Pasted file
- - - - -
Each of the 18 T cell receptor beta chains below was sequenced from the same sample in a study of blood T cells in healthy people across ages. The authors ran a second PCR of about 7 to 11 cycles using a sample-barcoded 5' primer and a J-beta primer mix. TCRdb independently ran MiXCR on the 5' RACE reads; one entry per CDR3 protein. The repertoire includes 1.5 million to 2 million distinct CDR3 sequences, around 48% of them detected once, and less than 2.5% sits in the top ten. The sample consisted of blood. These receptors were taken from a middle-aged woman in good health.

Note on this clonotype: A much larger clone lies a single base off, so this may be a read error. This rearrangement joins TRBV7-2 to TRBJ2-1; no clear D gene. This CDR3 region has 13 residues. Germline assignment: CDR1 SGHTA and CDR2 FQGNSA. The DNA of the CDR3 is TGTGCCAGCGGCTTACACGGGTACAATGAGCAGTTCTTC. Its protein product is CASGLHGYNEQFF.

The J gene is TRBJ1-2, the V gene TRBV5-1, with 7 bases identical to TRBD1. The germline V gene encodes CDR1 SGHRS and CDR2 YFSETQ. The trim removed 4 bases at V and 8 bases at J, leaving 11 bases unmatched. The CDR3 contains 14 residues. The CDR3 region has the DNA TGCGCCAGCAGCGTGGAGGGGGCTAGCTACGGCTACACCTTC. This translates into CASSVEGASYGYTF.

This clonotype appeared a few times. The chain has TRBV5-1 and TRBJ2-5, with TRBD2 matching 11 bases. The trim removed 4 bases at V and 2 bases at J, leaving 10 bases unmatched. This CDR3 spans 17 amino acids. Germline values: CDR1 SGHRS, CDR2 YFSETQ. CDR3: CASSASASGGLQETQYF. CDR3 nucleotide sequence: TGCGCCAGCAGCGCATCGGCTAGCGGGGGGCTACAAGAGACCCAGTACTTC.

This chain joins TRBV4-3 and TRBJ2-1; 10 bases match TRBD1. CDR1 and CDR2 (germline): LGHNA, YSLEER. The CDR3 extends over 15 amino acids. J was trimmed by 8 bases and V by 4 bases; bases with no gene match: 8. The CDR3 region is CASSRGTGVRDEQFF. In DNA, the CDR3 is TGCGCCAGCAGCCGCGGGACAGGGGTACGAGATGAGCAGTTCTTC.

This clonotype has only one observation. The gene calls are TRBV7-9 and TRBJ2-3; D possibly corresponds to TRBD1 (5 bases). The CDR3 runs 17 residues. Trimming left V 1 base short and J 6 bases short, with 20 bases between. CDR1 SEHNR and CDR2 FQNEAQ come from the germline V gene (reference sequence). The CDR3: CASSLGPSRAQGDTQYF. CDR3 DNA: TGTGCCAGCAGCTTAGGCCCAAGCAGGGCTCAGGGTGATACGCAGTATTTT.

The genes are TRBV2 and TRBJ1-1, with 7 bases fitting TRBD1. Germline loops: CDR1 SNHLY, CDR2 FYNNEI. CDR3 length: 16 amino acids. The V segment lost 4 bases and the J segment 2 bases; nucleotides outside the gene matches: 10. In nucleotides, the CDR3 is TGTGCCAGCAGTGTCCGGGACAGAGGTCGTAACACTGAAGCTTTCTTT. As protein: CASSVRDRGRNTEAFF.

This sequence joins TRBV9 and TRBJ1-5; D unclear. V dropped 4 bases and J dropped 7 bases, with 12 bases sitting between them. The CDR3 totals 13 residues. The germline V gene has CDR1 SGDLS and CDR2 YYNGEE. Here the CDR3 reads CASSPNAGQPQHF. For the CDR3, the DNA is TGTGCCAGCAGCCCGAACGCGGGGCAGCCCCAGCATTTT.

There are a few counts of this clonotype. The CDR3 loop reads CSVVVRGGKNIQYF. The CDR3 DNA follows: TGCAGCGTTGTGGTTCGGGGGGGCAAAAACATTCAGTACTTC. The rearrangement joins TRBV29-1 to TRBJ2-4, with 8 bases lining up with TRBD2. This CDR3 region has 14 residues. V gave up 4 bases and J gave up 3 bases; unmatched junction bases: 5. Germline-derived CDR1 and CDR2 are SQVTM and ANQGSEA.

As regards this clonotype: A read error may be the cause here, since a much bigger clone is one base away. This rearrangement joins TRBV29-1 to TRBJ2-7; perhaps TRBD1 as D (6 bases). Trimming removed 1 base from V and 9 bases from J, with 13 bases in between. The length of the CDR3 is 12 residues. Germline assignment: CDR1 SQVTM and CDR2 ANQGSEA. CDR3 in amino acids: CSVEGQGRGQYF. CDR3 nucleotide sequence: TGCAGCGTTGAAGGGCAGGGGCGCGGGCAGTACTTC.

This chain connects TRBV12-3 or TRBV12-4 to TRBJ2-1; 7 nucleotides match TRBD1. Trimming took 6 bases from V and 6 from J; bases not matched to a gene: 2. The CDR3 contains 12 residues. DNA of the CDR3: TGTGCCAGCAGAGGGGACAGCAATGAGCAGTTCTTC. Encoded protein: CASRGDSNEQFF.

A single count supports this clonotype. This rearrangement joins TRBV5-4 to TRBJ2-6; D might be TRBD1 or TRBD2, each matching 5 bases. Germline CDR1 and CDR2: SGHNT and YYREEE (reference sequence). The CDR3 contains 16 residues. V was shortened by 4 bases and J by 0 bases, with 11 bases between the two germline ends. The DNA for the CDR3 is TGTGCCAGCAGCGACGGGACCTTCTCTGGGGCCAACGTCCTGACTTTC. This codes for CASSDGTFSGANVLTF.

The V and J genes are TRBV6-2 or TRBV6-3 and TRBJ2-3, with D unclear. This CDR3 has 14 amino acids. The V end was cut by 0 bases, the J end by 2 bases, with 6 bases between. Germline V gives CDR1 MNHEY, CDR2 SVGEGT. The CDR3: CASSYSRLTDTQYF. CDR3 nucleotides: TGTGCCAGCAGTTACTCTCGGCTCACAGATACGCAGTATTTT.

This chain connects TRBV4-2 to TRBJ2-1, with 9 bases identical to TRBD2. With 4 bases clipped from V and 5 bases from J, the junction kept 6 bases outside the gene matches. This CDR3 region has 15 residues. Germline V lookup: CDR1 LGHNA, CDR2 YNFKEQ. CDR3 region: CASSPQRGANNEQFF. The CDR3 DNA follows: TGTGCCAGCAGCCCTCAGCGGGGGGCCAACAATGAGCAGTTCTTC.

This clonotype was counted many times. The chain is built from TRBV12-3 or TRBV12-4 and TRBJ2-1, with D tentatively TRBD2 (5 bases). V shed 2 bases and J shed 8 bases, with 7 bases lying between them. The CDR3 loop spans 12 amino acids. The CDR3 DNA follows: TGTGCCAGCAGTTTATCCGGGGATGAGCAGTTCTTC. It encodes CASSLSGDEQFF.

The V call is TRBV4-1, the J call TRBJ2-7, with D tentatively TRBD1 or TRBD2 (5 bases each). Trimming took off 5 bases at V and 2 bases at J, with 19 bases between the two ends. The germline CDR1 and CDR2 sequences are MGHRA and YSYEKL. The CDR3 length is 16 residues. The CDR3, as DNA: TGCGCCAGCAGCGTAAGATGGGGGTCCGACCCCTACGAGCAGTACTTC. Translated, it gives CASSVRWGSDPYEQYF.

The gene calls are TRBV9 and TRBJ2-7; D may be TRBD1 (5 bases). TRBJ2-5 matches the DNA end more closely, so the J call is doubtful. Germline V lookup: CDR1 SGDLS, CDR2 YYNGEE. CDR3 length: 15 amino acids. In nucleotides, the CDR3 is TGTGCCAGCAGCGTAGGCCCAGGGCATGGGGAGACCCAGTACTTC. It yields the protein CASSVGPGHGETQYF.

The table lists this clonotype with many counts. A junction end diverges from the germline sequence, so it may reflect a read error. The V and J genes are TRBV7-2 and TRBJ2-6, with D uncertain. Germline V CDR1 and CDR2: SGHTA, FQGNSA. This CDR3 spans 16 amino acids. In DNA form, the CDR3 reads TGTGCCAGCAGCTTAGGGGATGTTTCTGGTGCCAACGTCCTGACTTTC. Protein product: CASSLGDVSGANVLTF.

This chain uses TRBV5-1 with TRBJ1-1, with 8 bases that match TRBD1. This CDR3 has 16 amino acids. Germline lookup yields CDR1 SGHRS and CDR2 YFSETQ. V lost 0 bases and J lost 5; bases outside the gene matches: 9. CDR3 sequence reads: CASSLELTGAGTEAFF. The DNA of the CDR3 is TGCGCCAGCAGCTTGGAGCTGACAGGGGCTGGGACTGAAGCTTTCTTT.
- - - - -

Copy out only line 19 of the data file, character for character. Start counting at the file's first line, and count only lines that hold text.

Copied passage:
This chain uses TRBV5-1 with TRBJ1-1, with 8 bases that match TRBD1. This CDR3 has 16 amino acids. Germline lookup yields CDR1 SGHRS and CDR2 YFSETQ. V lost 0 bases and J lost 5; bases outside the gene matches: 9. CDR3 sequence reads: CASSLELTGAGTEAFF. The DNA of the CDR3 is TGCGCCAGCAGCTTGGAGCTGACAGGGGCTGGGACTGAAGCTTTCTTT.